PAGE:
What Is a Racquetball Made of?
Colorful rubber balls isolated on white (with clipping path) image by Marek Kosmal from Fotolia.com
Racquetball is a racquet-based sport played in an enclosed room. The racquets used are smaller than tennis racquets, and the ball used is smaller, too. But what is it made out of?
Joe Sobek invented racquetball (originally called paddleball, then paddle rackets) in 1950. A problem he encountered was that the ball was too fast. He found his solution in an ordinary children's rubber ball, buying a large quantity to keep the sport going until a company was found that would manufacture hollow rubber balls.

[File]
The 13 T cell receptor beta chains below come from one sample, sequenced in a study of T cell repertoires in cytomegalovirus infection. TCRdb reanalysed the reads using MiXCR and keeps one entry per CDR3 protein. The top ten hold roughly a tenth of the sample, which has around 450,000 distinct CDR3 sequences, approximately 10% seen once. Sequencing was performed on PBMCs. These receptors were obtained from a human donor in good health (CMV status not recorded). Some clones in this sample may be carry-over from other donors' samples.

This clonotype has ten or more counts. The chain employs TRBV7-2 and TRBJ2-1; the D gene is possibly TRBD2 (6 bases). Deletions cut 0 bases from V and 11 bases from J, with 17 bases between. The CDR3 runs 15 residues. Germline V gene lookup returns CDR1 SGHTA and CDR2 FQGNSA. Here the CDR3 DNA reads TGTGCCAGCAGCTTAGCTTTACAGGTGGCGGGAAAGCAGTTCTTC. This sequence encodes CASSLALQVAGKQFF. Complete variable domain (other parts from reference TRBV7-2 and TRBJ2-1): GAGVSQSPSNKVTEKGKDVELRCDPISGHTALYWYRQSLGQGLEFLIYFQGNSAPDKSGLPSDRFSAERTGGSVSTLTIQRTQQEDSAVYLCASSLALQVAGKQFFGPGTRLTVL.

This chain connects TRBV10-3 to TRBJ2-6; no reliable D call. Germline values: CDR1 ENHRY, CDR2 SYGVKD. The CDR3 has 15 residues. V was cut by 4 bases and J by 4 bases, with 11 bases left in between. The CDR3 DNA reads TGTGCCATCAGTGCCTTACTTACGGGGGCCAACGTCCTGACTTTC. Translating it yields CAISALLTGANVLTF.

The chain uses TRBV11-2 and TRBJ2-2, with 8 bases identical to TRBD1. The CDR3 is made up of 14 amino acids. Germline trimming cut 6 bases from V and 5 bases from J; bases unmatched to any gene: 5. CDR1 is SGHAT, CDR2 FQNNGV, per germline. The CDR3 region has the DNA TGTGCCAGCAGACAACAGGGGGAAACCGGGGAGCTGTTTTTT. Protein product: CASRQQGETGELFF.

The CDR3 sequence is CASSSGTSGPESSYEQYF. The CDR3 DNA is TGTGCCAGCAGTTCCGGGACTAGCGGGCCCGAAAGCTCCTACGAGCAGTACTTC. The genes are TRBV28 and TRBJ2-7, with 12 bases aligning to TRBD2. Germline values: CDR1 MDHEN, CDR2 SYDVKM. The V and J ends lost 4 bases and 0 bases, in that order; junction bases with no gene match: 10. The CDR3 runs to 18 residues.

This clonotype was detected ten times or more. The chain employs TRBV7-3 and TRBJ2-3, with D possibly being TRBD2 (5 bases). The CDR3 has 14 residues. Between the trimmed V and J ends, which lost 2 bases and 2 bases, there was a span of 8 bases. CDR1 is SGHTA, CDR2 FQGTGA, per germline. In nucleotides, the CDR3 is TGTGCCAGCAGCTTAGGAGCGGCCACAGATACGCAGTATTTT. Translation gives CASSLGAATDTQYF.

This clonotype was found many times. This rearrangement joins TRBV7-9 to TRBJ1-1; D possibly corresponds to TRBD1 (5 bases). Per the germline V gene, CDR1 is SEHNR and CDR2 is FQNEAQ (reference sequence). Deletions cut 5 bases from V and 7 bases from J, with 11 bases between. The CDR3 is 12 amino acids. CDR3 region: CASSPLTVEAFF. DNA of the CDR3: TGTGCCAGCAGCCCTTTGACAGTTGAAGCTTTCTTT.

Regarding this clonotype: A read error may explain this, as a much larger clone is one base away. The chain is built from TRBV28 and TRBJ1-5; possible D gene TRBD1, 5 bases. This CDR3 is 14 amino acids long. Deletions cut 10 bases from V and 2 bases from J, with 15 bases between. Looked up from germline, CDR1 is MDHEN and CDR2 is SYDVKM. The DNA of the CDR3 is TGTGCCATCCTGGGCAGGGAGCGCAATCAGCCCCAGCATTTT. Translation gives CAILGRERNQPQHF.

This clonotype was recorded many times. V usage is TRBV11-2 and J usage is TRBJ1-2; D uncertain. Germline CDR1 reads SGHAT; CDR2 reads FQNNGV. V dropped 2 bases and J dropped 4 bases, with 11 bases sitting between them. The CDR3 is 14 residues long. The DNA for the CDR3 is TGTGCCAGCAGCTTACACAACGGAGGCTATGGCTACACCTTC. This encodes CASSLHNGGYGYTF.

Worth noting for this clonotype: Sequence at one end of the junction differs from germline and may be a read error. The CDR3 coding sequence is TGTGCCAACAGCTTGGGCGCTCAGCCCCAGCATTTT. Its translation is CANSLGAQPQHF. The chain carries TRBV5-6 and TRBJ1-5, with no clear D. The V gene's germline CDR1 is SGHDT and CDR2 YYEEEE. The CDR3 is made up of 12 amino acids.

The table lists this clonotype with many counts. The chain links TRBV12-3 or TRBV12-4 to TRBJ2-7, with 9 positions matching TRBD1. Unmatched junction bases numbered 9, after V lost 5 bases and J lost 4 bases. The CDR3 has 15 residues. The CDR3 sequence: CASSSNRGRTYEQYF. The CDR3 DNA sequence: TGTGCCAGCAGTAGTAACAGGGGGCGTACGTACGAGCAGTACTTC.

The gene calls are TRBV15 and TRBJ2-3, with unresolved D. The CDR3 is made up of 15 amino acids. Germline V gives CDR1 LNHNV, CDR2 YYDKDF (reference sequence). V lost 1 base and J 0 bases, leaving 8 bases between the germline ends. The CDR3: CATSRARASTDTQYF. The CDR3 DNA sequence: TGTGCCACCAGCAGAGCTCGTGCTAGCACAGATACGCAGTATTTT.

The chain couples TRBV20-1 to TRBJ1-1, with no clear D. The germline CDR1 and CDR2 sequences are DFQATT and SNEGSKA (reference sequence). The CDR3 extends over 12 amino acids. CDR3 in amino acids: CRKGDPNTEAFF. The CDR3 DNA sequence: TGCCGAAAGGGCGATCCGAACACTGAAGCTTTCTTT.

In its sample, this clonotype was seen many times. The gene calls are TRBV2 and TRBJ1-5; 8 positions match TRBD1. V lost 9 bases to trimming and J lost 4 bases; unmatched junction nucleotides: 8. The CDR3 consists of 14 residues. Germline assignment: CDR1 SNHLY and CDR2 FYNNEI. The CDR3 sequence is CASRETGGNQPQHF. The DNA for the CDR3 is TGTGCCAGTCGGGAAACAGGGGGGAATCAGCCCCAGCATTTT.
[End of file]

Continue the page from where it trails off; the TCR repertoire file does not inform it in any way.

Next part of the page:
USA Racquetball rules state that standard racquetballs are approximately 1.4 ounces and 2.25 inches in diameter. Even the hardness (55-60 inches durometer) is specified, the rules going so far as to say the ball must "bounce 68-72 inches from a 100-inch drop at a temperature of 70-74 degrees Fahrenheit." However, nowhere is it explicitly stated the substance of which the ball must be made.
The Center for Disease and Control Prevention recommends squeezing a racquetball as part of a strength-training plan. It can help prevent arthritis, rehabilitate fingers, and prevent elbow pain and inflammation.
Jason Idalski has been writing since 2006. He has worked professionally for three Michigan newspapers, including "Grand Rapids Press," "Battle Creek Enquirer" and "Lansing State Journal," and as the editor-in-chief of "emYOU! The Magazine," a monthly magazine. Idalski graduated with a Bachelor of Science from Eastern Michigan University with a triple major in journalism, mathematics and economics.